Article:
In order to discuss allegations that an unnamed presenter paid a teenager tens of thousands of pounds for sexually explicit photos, the BBC will meet with the Metropolitan Police on Monday.
While The Sun alleged that the presenter at the centre of the claims made “panicked” calls to the young person last week, the corporation has spoken with the police and verified a male staff member has been suspended.
According to the publication, the host allegedly questioned, “What have you done?” and instructed them to call their mother to persuade her to “stop the investigation.”
According to BBC News, the company will meet with the Metropolitan Police later “to discuss the matter”.
The BBC has stated that new claims of a “different nature” were submitted to it on Thursday. The BBC has stated that it has been looking into a complaint since May, when it was first made aware of it.
The corporation is in contact with the police, doing its own investigations, and speaking with the young person’s family.
In a statement on Sunday evening, the Metropolitan Police said: “The Met has received initial contact from the BBC in relation to this matter, but no formal referral or allegation has been made.
“We will require additional information before determining what further action should follow.”
Tim Davie, the director-general of the BBC, is set to brief the media after the organization’s annual report is released on Tuesday, but the unfolding situation involving the anonymous broadcaster will take centre stage.
Mr Davie has said he is “wholly condemning the unsubstantiated rumours being made on the internet about some of our presenting talent” after a host of famous BBC faces were forced to publicly state they are not the individual in question amid heavy speculation about the identity on social media.
In a note sent to staff and seen by the PA news agency, Mr Davie said the corporation takes “all such allegations incredibly seriously”.
A BBC spokesman said: “The BBC first became aware of a complaint in May.
“New allegations were put to us on Thursday of a different nature and, in addition to our own inquiries, we have also been in touch with external authorities, in line with our protocols.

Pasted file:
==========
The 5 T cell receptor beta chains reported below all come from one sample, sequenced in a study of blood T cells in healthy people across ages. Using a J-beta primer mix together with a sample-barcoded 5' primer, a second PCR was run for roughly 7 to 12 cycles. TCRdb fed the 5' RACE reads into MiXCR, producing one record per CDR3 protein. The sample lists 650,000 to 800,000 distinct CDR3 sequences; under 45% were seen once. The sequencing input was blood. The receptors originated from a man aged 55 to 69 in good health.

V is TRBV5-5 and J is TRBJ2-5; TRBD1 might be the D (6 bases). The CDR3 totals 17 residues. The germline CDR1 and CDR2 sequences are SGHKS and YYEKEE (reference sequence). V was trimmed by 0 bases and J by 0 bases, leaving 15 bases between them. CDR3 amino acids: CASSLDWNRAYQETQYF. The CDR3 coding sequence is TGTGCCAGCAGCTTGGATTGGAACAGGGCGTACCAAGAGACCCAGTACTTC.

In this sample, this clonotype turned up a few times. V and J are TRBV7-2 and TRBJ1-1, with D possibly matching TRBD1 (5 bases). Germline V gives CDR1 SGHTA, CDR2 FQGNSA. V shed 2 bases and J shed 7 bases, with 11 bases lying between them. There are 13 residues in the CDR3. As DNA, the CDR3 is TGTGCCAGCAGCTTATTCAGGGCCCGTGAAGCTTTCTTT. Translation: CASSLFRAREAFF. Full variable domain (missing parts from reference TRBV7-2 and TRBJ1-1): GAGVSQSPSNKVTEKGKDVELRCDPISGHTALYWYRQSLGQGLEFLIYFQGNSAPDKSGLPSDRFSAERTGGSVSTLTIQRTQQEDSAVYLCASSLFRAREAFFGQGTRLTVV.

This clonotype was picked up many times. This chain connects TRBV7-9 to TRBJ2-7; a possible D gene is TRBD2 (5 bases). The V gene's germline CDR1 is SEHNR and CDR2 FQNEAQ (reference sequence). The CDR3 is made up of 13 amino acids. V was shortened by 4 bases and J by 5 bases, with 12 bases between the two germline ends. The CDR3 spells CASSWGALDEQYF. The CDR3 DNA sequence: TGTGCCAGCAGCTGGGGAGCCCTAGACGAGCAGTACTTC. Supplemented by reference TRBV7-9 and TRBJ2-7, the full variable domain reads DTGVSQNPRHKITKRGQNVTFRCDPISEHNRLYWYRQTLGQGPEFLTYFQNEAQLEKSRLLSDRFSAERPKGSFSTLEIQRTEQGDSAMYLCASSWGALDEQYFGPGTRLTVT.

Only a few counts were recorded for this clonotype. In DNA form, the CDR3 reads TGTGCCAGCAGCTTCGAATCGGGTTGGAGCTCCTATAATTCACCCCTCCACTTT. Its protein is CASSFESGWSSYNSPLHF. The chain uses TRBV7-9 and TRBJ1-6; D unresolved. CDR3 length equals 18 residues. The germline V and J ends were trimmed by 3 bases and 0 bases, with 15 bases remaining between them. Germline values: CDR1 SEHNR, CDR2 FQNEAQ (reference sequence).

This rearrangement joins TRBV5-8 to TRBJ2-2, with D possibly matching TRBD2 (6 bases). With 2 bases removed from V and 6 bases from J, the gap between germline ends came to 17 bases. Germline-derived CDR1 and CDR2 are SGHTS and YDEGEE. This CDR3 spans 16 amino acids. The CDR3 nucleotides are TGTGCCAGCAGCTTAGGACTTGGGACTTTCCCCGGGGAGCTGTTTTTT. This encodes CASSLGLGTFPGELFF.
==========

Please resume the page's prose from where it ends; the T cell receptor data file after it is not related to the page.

“We can also confirm a male member of staff has been suspended.
“We expect to be in a position to provide a further update in the coming days as the process continues. The BBC board will continue to be kept up to date.”
The statement added that the corporation has “robust internal processes in place to proactively deal with such allegations”.
“This is a complex and fast-moving set of circumstances and the BBC is working as quickly as possible to establish the facts in order to properly inform appropriate next steps”, the BBC added.
“It is important that these matters are handled fairly and with care.
“We have been clear that if – at any point – new information comes to light or is provided to us, this will be acted upon appropriately and actively followed up.”
The person, who was reportedly 17 when the payments started, allegedly received £35,000 from the BBC personality, according to claims published in The Sun tabloid.
The mother of the youngster told The Sun that she found a photo of the presenter “sitting on a sofa in his house in his underwear” on her son’s phone.
It appeared as though he was “getting ready for my child to perform for him,” the mother claimed she was told, and it was “a picture from some kind of video call.”
The family allegedly complained to the BBC on May 19 but grew impatient because the celebrity continued to air.
Mr Davie’s note to staff on Sunday said: “The BBC became aware of a complaint in May; the BBC investigations team have been looking into this since it was raised and have been actively following up.
“New allegations, of a different nature, were put to us on Thursday, and, in addition to our own inquiries, we have also been in touch with external authorities, in line with our protocols.
“I can also confirm that we have suspended a member of staff.”
He added: “By law, individuals are entitled to a reasonable expectation of privacy, which is making this situation more complex. I also want to be very clear that I am wholly condemning the unsubstantiated rumours being made on the internet about some of our presenting talent.
“We are in contact with the family referenced in the media reports. I want to assure you that we are working rapidly to establish the facts and to ensure that these matters are handled fairly and with care, including by external authorities where appropriate.”
The organisation is “investigating swiftly and sensitively” into the claims, Mr. Davie promised Lucy Frazer, the Culture Secretary, earlier on Sunday.
One of the BBC celebrities who openly admitted they are not the presenter in issue is Gary Lineker, who tweeted: “Hate to disappoint the haters but it’s not me.” Another is Rylan Clark.
Clark wrote: “Not sure why my name’s floating about but re that story in the Sun – that ain’t me babe. I’m currently filming a show in Italy for the BBC, so take my name out ya mouths.”
Jeremy Vine also said: “Just to say I’m very much looking forward to hosting my radio show on Monday — whoever the ‘BBC Presenter’ in the news is, I have the same message for you as Rylan did earlier: it certainly ain’t me.”
Nicky Campbell claimed he had gotten in touch with the police after being unjustly implicated in the hoax online.
He tweeted a screenshot which featured the Metropolitan Police logo and the words: “Thank you for contacting the Metropolitan Police Service to report your crime.”
I think it’s important to take a stand. There’s just too many of these people on social media. Thanks for your support friends. pic.twitter.com/KNytEcAE7J
— Nicky Campbell (@NickyAACampbell) July 8, 2023
“I think it’s important to take a stand. There’s just too many of these people on social media. Thanks for your support friends,” he wrote.